The idea of "people's committees" in Benghazi and other liberated areas of Libya is a good and necessary one. But it does appear - from scanty reports, it is true - that the committees even in Benghazi, are not fully based upon the real involvement of working class people in the city.
Naturally, in an economically and culturally deprived society the more educated will come to the fore in the first period, even in a revolution. Therefore lawyers, businessmen and teachers seem to be dominating the committees at this stage. But this should be just a prelude to the real control and management of society by the masses themselves. They need to be armed and politically conscious that a real struggle for liberation depends on mass involvement.
Yet it appears that, up to now, a wide distribution of arms has been denied to the population in Benghazi, allegedly because of the fear of agents of Gaddafi still operating in the city. But all observers say that Gaddafi's forces are virtually non-existent there.
This could indicate that there is fear by the middle class figures at the head of the movement of the working class equipped with arms and in control of the committee to defend the revolution.
The objective situation differs from country to country in the Middle East. How the revolution unfolds will have common features but also dissimilarities.
The movement in Tunisia and Egypt was overwhelmingly urban with the working class playing a decisive role, particularly in the latter stages of the movement in Egypt.
Libya has a more scattered and smaller population in a huge geographical area. Tripoli, the capital, still occupies a crucial role, as all major cities do in revolutions. Gaddafi has a base in Tripoli. Oil riches allow the desperate regime to promise lavish funds to tribes to remain loyal. There are national and tribal factors which will play a role. There is a fear and hostility that imperialism will interfere in the 'chaos' of the revolution.
These factors and others could mean a drawn-out civil war. Therefore, the attempts to overthrow Gaddafi will assume a more protracted character.
There is no doubt that the overwhelming majority of the Libyan masses wish to see an end to his regime. It is blood-soaked, as described by a well-known Libyan novelist in the New York Times: "15 years ago, in a single night, the tyrant and his mercenaries murdered 1,200 people at the [main] prison in Tripoli, where political prisoners are held. The bodies were piled high... prisoners from all over Libya, of all ages, were killed without a trial. My only brother was one of them."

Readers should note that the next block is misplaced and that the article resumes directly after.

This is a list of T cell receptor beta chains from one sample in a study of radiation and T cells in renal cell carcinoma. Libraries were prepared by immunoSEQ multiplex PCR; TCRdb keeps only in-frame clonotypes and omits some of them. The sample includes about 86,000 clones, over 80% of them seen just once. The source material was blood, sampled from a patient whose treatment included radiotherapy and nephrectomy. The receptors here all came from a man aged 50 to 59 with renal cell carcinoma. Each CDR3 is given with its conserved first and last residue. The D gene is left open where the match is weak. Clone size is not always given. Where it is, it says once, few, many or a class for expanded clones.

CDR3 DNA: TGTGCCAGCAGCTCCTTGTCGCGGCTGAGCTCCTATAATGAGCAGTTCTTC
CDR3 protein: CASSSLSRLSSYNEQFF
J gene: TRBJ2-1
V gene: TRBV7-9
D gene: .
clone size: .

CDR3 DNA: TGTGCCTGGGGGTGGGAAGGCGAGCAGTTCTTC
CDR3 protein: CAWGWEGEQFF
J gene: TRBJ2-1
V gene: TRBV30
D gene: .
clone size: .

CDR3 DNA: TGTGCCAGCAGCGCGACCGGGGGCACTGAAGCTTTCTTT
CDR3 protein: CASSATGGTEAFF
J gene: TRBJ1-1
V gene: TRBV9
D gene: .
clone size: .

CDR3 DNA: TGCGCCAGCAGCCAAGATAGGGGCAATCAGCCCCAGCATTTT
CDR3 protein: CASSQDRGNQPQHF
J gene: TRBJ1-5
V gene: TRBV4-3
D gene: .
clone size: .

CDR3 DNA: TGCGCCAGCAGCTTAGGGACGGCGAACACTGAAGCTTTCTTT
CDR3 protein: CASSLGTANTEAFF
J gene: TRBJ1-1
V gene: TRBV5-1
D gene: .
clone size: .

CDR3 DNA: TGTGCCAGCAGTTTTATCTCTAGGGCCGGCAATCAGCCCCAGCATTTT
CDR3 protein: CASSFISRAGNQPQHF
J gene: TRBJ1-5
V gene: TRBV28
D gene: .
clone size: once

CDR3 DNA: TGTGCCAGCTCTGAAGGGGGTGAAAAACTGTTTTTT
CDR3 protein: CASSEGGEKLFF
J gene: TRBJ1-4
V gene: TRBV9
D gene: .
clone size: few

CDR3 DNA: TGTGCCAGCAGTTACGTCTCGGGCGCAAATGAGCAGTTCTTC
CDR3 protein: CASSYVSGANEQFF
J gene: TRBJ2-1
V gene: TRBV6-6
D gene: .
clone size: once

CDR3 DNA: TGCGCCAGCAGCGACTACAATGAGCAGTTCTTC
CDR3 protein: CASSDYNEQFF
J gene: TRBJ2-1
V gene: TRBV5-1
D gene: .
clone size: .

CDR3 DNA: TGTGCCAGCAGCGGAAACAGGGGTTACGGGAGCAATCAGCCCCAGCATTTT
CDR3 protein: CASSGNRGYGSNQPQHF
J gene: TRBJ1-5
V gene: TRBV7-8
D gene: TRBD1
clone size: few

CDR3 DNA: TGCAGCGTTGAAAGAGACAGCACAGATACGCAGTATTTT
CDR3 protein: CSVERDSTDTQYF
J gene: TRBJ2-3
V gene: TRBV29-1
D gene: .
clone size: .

The hatred towards Gaddafi and the regime is therefore of volcanic proportions. Nevertheless, because of the tribal make-up of Libya, he still seems to retain a certain amount of support, particularly in Tripoli itself but elsewhere as well.
Militarily, he has based himself on a 'praetorian guard' of specially trained troops and mercenaries. The opponents of Gaddafi are lightly armed, do not seem to possess tanks and Gaddafi has a monopoly of air power.
Large-scale outside imperialist intervention is entirely ruled out. Posters have been put up in Benghazi saying: "No to foreign intervention - Libyans can do it themselves!"
Even the US Defence Secretary Robert Gates has declared that anybody suggesting military inter-vention is "insane", as General Douglas MacArthur's proposal to bomb China was described at the time of the Korean War.
However some kind of no-fly zone has been seriously considered by imperialism, in the hope that they can repeat the experience in the Kurdish areas before the invasion of Iraq in 2003.
Even this is problematical because of the likely objections of China, Russia and other powers. Moreover it would not prevent the use of helicopters which no-fly operations are incapable of fully picking up. Therefore the revolution in Libya is likely to be fluid and drawn-out, its timescale being impossible to predict.
The key to success against Gaddafi is to cut across tribal divisions in the country, as the revolutions in other Arab countries have pushed aside national and sectarian divisions. In Tripoli this means elaboration of a clear social and economic programme to cement working class unity and cut across tribal divisions.
Because of Gaddafi's past 'socialistic' rhetoric - backed up by gangster Stalinist-type methods - the appeal of 'socialism' may not immediately be obvious to the Libyan masses. But explaining this in terms of freedom and democratic rights linked to a change in the social conditions, the elimination of unemployment, etc; this can find an echo amongst the Libyan people.
In Egypt and Tunisia promised elections in June or July, linked to the idea of a 'constituent assembly' will not satisfy those who made the revolution through huge sacrifices nor the mass of the working class.
Only a revolutionary constituent assembly organised on the basis of mass committees linked to changes in social conditions can effect real change. Elections to such a body moreover can only be carried out by committees of workers and small farmers in which officials are elected and subject to recall, etc.